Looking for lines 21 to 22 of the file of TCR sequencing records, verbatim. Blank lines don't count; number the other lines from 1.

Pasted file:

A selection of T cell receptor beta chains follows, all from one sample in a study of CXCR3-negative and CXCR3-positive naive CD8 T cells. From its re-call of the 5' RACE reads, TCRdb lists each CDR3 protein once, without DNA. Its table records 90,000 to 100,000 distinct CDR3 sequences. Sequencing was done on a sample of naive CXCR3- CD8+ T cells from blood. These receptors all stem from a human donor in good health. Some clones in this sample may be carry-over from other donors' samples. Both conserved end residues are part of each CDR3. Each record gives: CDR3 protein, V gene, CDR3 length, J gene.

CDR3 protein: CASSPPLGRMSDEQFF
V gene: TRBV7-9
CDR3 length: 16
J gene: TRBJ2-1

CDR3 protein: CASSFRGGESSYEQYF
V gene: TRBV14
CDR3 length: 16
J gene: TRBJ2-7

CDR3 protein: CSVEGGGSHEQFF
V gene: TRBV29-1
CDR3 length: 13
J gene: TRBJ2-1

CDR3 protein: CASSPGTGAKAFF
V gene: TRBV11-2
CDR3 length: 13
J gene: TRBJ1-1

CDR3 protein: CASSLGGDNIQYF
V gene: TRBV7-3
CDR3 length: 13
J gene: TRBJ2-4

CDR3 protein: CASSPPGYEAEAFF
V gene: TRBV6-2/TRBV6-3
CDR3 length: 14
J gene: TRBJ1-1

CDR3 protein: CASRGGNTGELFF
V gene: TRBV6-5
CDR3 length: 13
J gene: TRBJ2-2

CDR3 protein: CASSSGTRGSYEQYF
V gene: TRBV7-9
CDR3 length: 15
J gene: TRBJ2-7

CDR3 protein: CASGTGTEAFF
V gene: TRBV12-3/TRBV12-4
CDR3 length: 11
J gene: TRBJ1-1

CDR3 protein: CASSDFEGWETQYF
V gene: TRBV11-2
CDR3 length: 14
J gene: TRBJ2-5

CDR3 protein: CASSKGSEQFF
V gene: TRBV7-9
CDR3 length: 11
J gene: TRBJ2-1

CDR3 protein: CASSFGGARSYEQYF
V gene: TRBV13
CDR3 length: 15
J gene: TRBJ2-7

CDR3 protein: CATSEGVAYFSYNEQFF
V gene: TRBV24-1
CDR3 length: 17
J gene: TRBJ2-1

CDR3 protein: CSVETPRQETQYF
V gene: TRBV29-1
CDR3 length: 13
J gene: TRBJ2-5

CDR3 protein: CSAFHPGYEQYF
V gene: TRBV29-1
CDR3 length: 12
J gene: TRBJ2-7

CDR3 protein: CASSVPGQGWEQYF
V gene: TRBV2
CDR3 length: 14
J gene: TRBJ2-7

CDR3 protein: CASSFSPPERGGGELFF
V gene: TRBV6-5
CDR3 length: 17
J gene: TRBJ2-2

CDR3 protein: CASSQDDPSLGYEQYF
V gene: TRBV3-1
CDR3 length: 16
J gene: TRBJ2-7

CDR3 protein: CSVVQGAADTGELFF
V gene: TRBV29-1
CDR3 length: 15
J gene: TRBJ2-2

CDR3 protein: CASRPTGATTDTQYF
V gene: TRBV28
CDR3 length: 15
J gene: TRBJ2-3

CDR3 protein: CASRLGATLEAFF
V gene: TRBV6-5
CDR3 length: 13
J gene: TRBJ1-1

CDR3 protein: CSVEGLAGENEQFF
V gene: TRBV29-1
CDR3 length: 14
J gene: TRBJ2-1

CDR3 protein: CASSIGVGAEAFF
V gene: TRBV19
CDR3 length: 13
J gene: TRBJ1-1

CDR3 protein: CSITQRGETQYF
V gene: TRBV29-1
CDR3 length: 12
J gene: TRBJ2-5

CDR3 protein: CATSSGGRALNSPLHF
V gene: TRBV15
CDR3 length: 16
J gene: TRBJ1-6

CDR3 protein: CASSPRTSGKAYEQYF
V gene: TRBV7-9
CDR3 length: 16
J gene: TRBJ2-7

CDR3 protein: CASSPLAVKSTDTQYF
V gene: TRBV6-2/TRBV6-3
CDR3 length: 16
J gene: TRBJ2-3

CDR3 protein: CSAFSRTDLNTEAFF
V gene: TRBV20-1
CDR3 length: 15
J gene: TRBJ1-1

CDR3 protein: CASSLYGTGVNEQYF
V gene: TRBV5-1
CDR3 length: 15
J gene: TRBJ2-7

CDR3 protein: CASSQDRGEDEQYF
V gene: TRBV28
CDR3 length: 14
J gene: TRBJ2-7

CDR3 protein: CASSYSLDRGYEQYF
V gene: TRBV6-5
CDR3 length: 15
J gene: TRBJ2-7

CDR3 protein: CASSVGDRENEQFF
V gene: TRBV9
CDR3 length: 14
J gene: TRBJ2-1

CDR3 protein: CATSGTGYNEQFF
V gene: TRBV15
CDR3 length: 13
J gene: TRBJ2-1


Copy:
J gene: TRBJ2-4

CDR3 protein: CASSPPGYEAEAFF